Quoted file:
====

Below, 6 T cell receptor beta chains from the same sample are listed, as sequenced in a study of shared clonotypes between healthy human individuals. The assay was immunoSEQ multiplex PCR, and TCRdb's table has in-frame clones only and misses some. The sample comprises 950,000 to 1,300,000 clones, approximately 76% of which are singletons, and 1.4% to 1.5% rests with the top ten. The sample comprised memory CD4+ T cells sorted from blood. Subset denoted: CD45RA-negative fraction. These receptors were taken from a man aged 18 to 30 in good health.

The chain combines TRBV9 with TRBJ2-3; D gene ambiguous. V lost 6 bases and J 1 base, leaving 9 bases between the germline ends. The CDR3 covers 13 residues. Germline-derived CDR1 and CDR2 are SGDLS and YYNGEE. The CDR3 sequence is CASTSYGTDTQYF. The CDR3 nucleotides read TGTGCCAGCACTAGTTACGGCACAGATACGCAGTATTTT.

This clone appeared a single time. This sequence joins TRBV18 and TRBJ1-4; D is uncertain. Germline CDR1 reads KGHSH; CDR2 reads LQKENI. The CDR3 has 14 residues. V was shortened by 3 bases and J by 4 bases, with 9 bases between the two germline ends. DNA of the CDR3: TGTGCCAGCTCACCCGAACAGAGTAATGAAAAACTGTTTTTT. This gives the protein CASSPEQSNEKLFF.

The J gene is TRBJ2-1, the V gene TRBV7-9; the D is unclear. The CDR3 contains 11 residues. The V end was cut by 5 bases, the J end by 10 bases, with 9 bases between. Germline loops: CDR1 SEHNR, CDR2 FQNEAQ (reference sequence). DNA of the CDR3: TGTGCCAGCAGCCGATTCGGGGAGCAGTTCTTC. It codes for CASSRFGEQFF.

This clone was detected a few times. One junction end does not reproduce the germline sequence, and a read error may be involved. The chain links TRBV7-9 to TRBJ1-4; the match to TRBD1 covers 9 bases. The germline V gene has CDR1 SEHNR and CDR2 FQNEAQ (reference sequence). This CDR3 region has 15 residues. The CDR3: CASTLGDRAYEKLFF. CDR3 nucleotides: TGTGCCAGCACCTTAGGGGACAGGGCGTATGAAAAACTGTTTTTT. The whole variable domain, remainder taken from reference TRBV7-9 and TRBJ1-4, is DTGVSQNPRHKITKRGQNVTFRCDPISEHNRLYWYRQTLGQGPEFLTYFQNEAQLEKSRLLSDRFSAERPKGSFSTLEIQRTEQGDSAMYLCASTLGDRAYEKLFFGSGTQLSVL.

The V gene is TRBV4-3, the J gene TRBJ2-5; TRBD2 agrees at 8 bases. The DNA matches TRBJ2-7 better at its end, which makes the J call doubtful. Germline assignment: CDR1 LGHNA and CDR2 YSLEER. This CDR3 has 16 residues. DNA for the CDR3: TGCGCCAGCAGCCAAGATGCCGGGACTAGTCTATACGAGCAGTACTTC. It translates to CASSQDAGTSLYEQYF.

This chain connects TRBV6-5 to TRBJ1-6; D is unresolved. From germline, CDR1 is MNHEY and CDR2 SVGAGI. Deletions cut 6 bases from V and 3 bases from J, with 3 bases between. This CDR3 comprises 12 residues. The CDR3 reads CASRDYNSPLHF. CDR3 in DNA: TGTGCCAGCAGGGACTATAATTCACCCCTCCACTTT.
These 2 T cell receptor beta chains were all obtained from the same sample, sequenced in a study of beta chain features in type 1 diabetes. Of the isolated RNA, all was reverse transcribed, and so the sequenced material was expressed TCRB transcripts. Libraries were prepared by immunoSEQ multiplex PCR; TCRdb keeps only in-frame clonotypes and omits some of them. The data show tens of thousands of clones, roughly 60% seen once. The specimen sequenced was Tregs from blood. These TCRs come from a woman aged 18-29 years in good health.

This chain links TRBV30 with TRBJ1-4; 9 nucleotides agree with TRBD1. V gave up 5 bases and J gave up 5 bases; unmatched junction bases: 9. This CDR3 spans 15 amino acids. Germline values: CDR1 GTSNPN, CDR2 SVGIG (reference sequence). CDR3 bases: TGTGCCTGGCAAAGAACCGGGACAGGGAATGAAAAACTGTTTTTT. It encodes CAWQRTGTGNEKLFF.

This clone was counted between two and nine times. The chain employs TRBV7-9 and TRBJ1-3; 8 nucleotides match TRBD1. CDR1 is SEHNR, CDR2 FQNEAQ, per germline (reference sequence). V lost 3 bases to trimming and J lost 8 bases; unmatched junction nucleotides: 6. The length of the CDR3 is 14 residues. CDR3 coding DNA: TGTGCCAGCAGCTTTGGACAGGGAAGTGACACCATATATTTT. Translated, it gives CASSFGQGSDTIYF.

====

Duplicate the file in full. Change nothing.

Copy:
Below, 6 T cell receptor beta chains from the same sample are listed, as sequenced in a study of shared clonotypes between healthy human individuals. The assay was immunoSEQ multiplex PCR, and TCRdb's table has in-frame clones only and misses some. The sample comprises 950,000 to 1,300,000 clones, approximately 76% of which are singletons, and 1.4% to 1.5% rests with the top ten. The sample comprised memory CD4+ T cells sorted from blood. Subset denoted: CD45RA-negative fraction. These receptors were taken from a man aged 18 to 30 in good health.

The chain combines TRBV9 with TRBJ2-3; D gene ambiguous. V lost 6 bases and J 1 base, leaving 9 bases between the germline ends. The CDR3 covers 13 residues. Germline-derived CDR1 and CDR2 are SGDLS and YYNGEE. The CDR3 sequence is CASTSYGTDTQYF. The CDR3 nucleotides read TGTGCCAGCACTAGTTACGGCACAGATACGCAGTATTTT.

This clone appeared a single time. This sequence joins TRBV18 and TRBJ1-4; D is uncertain. Germline CDR1 reads KGHSH; CDR2 reads LQKENI. The CDR3 has 14 residues. V was shortened by 3 bases and J by 4 bases, with 9 bases between the two germline ends. DNA of the CDR3: TGTGCCAGCTCACCCGAACAGAGTAATGAAAAACTGTTTTTT. This gives the protein CASSPEQSNEKLFF.

The J gene is TRBJ2-1, the V gene TRBV7-9; the D is unclear. The CDR3 contains 11 residues. The V end was cut by 5 bases, the J end by 10 bases, with 9 bases between. Germline loops: CDR1 SEHNR, CDR2 FQNEAQ (reference sequence). DNA of the CDR3: TGTGCCAGCAGCCGATTCGGGGAGCAGTTCTTC. It codes for CASSRFGEQFF.

This clone was detected a few times. One junction end does not reproduce the germline sequence, and a read error may be involved. The chain links TRBV7-9 to TRBJ1-4; the match to TRBD1 covers 9 bases. The germline V gene has CDR1 SEHNR and CDR2 FQNEAQ (reference sequence). This CDR3 region has 15 residues. The CDR3: CASTLGDRAYEKLFF. CDR3 nucleotides: TGTGCCAGCACCTTAGGGGACAGGGCGTATGAAAAACTGTTTTTT. The whole variable domain, remainder taken from reference TRBV7-9 and TRBJ1-4, is DTGVSQNPRHKITKRGQNVTFRCDPISEHNRLYWYRQTLGQGPEFLTYFQNEAQLEKSRLLSDRFSAERPKGSFSTLEIQRTEQGDSAMYLCASTLGDRAYEKLFFGSGTQLSVL.

The V gene is TRBV4-3, the J gene TRBJ2-5; TRBD2 agrees at 8 bases. The DNA matches TRBJ2-7 better at its end, which makes the J call doubtful. Germline assignment: CDR1 LGHNA and CDR2 YSLEER. This CDR3 has 16 residues. DNA for the CDR3: TGCGCCAGCAGCCAAGATGCCGGGACTAGTCTATACGAGCAGTACTTC. It translates to CASSQDAGTSLYEQYF.

This chain connects TRBV6-5 to TRBJ1-6; D is unresolved. From germline, CDR1 is MNHEY and CDR2 SVGAGI. Deletions cut 6 bases from V and 3 bases from J, with 3 bases between. This CDR3 comprises 12 residues. The CDR3 reads CASRDYNSPLHF. CDR3 in DNA: TGTGCCAGCAGGGACTATAATTCACCCCTCCACTTT.
These 2 T cell receptor beta chains were all obtained from the same sample, sequenced in a study of beta chain features in type 1 diabetes. Of the isolated RNA, all was reverse transcribed, and so the sequenced material was expressed TCRB transcripts. Libraries were prepared by immunoSEQ multiplex PCR; TCRdb keeps only in-frame clonotypes and omits some of them. The data show tens of thousands of clones, roughly 60% seen once. The specimen sequenced was Tregs from blood. These TCRs come from a woman aged 18-29 years in good health.

This chain links TRBV30 with TRBJ1-4; 9 nucleotides agree with TRBD1. V gave up 5 bases and J gave up 5 bases; unmatched junction bases: 9. This CDR3 spans 15 amino acids. Germline values: CDR1 GTSNPN, CDR2 SVGIG (reference sequence). CDR3 bases: TGTGCCTGGCAAAGAACCGGGACAGGGAATGAAAAACTGTTTTTT. It encodes CAWQRTGTGNEKLFF.

This clone was counted between two and nine times. The chain employs TRBV7-9 and TRBJ1-3; 8 nucleotides match TRBD1. CDR1 is SEHNR, CDR2 FQNEAQ, per germline (reference sequence). V lost 3 bases to trimming and J lost 8 bases; unmatched junction nucleotides: 6. The length of the CDR3 is 14 residues. CDR3 coding DNA: TGTGCCAGCAGCTTTGGACAGGGAAGTGACACCATATATTTT. Translated, it gives CASSFGQGSDTIYF.